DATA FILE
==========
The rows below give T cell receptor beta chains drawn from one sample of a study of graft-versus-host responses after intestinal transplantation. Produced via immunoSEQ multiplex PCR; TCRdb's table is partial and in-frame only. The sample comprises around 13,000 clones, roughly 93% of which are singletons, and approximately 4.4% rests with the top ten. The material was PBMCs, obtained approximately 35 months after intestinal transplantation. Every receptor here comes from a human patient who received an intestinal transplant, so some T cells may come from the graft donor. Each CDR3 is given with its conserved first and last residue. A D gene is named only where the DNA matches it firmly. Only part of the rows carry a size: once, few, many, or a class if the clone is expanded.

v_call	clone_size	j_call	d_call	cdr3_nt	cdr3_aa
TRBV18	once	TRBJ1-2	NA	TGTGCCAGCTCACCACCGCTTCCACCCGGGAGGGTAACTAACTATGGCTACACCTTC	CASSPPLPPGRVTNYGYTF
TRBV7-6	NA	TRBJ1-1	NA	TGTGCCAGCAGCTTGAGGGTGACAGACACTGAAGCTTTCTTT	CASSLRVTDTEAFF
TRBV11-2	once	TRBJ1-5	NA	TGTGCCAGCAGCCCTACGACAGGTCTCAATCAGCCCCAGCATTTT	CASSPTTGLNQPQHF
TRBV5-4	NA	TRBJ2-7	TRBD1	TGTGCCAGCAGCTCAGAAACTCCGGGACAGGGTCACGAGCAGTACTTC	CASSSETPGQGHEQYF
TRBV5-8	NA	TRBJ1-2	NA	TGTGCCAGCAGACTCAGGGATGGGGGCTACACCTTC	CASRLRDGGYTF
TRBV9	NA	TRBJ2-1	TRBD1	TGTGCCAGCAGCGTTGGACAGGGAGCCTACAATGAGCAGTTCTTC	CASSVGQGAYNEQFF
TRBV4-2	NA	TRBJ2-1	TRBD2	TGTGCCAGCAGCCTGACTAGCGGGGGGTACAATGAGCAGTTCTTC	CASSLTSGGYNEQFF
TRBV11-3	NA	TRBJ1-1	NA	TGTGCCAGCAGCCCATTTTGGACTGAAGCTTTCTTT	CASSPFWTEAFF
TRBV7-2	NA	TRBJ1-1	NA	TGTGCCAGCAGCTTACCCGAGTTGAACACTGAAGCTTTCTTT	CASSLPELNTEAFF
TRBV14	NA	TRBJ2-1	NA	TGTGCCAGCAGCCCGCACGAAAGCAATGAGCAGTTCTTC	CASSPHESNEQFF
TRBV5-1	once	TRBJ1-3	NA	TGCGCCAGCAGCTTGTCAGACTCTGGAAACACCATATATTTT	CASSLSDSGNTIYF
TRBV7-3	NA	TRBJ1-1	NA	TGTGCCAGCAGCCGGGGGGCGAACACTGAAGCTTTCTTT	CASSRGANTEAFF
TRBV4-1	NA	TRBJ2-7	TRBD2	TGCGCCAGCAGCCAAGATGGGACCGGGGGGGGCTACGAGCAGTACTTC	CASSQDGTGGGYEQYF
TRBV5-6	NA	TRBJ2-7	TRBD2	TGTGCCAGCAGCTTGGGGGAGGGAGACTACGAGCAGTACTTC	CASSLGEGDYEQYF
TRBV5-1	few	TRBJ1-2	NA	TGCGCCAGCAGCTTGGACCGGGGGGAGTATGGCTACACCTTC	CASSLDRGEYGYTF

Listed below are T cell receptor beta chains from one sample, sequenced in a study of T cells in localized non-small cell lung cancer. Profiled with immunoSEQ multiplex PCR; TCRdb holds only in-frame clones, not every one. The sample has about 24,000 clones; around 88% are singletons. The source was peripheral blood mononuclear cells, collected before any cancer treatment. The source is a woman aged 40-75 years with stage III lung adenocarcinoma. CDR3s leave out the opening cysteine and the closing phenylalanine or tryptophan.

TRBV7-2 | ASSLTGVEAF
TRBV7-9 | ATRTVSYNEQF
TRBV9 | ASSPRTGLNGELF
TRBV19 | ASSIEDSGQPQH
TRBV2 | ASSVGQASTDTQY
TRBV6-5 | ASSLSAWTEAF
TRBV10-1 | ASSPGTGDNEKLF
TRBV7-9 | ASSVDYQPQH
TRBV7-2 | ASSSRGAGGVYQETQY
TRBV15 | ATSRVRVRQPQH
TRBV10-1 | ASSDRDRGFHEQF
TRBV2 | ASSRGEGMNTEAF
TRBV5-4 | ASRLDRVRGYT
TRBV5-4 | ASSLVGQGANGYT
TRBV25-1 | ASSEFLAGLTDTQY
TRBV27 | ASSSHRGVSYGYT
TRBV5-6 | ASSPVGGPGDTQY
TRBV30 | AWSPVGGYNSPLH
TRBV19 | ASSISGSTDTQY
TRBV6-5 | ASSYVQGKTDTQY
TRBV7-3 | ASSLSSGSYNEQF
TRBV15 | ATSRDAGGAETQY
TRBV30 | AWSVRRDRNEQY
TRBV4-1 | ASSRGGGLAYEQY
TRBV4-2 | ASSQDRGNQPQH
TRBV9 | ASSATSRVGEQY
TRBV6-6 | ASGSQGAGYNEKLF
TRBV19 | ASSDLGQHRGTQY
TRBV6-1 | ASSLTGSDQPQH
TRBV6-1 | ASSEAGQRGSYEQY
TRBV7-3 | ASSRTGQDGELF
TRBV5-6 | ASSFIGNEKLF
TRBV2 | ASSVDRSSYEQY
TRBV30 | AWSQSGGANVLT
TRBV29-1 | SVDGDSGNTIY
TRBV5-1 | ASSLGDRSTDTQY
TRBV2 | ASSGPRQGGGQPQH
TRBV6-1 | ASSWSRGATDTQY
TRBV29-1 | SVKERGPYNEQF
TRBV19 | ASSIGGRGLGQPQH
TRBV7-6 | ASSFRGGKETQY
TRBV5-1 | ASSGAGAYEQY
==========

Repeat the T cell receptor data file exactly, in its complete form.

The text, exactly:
The rows below give T cell receptor beta chains drawn from one sample of a study of graft-versus-host responses after intestinal transplantation. Produced via immunoSEQ multiplex PCR; TCRdb's table is partial and in-frame only. The sample comprises around 13,000 clones, roughly 93% of which are singletons, and approximately 4.4% rests with the top ten. The material was PBMCs, obtained approximately 35 months after intestinal transplantation. Every receptor here comes from a human patient who received an intestinal transplant, so some T cells may come from the graft donor. Each CDR3 is given with its conserved first and last residue. A D gene is named only where the DNA matches it firmly. Only part of the rows carry a size: once, few, many, or a class if the clone is expanded.

v_call	clone_size	j_call	d_call	cdr3_nt	cdr3_aa
TRBV18	once	TRBJ1-2	NA	TGTGCCAGCTCACCACCGCTTCCACCCGGGAGGGTAACTAACTATGGCTACACCTTC	CASSPPLPPGRVTNYGYTF
TRBV7-6	NA	TRBJ1-1	NA	TGTGCCAGCAGCTTGAGGGTGACAGACACTGAAGCTTTCTTT	CASSLRVTDTEAFF
TRBV11-2	once	TRBJ1-5	NA	TGTGCCAGCAGCCCTACGACAGGTCTCAATCAGCCCCAGCATTTT	CASSPTTGLNQPQHF
TRBV5-4	NA	TRBJ2-7	TRBD1	TGTGCCAGCAGCTCAGAAACTCCGGGACAGGGTCACGAGCAGTACTTC	CASSSETPGQGHEQYF
TRBV5-8	NA	TRBJ1-2	NA	TGTGCCAGCAGACTCAGGGATGGGGGCTACACCTTC	CASRLRDGGYTF
TRBV9	NA	TRBJ2-1	TRBD1	TGTGCCAGCAGCGTTGGACAGGGAGCCTACAATGAGCAGTTCTTC	CASSVGQGAYNEQFF
TRBV4-2	NA	TRBJ2-1	TRBD2	TGTGCCAGCAGCCTGACTAGCGGGGGGTACAATGAGCAGTTCTTC	CASSLTSGGYNEQFF
TRBV11-3	NA	TRBJ1-1	NA	TGTGCCAGCAGCCCATTTTGGACTGAAGCTTTCTTT	CASSPFWTEAFF
TRBV7-2	NA	TRBJ1-1	NA	TGTGCCAGCAGCTTACCCGAGTTGAACACTGAAGCTTTCTTT	CASSLPELNTEAFF
TRBV14	NA	TRBJ2-1	NA	TGTGCCAGCAGCCCGCACGAAAGCAATGAGCAGTTCTTC	CASSPHESNEQFF
TRBV5-1	once	TRBJ1-3	NA	TGCGCCAGCAGCTTGTCAGACTCTGGAAACACCATATATTTT	CASSLSDSGNTIYF
TRBV7-3	NA	TRBJ1-1	NA	TGTGCCAGCAGCCGGGGGGCGAACACTGAAGCTTTCTTT	CASSRGANTEAFF
TRBV4-1	NA	TRBJ2-7	TRBD2	TGCGCCAGCAGCCAAGATGGGACCGGGGGGGGCTACGAGCAGTACTTC	CASSQDGTGGGYEQYF
TRBV5-6	NA	TRBJ2-7	TRBD2	TGTGCCAGCAGCTTGGGGGAGGGAGACTACGAGCAGTACTTC	CASSLGEGDYEQYF
TRBV5-1	few	TRBJ1-2	NA	TGCGCCAGCAGCTTGGACCGGGGGGAGTATGGCTACACCTTC	CASSLDRGEYGYTF

Listed below are T cell receptor beta chains from one sample, sequenced in a study of T cells in localized non-small cell lung cancer. Profiled with immunoSEQ multiplex PCR; TCRdb holds only in-frame clones, not every one. The sample has about 24,000 clones; around 88% are singletons. The source was peripheral blood mononuclear cells, collected before any cancer treatment. The source is a woman aged 40-75 years with stage III lung adenocarcinoma. CDR3s leave out the opening cysteine and the closing phenylalanine or tryptophan.

TRBV7-2 | ASSLTGVEAF
TRBV7-9 | ATRTVSYNEQF
TRBV9 | ASSPRTGLNGELF
TRBV19 | ASSIEDSGQPQH
TRBV2 | ASSVGQASTDTQY
TRBV6-5 | ASSLSAWTEAF
TRBV10-1 | ASSPGTGDNEKLF
TRBV7-9 | ASSVDYQPQH
TRBV7-2 | ASSSRGAGGVYQETQY
TRBV15 | ATSRVRVRQPQH
TRBV10-1 | ASSDRDRGFHEQF
TRBV2 | ASSRGEGMNTEAF
TRBV5-4 | ASRLDRVRGYT
TRBV5-4 | ASSLVGQGANGYT
TRBV25-1 | ASSEFLAGLTDTQY
TRBV27 | ASSSHRGVSYGYT
TRBV5-6 | ASSPVGGPGDTQY
TRBV30 | AWSPVGGYNSPLH
TRBV19 | ASSISGSTDTQY
TRBV6-5 | ASSYVQGKTDTQY
TRBV7-3 | ASSLSSGSYNEQF
TRBV15 | ATSRDAGGAETQY
TRBV30 | AWSVRRDRNEQY
TRBV4-1 | ASSRGGGLAYEQY
TRBV4-2 | ASSQDRGNQPQH
TRBV9 | ASSATSRVGEQY
TRBV6-6 | ASGSQGAGYNEKLF
TRBV19 | ASSDLGQHRGTQY
TRBV6-1 | ASSLTGSDQPQH
TRBV6-1 | ASSEAGQRGSYEQY
TRBV7-3 | ASSRTGQDGELF
TRBV5-6 | ASSFIGNEKLF
TRBV2 | ASSVDRSSYEQY
TRBV30 | AWSQSGGANVLT
TRBV29-1 | SVDGDSGNTIY
TRBV5-1 | ASSLGDRSTDTQY
TRBV2 | ASSGPRQGGGQPQH
TRBV6-1 | ASSWSRGATDTQY
TRBV29-1 | SVKERGPYNEQF
TRBV19 | ASSIGGRGLGQPQH
TRBV7-6 | ASSFRGGKETQY
TRBV5-1 | ASSGAGAYEQY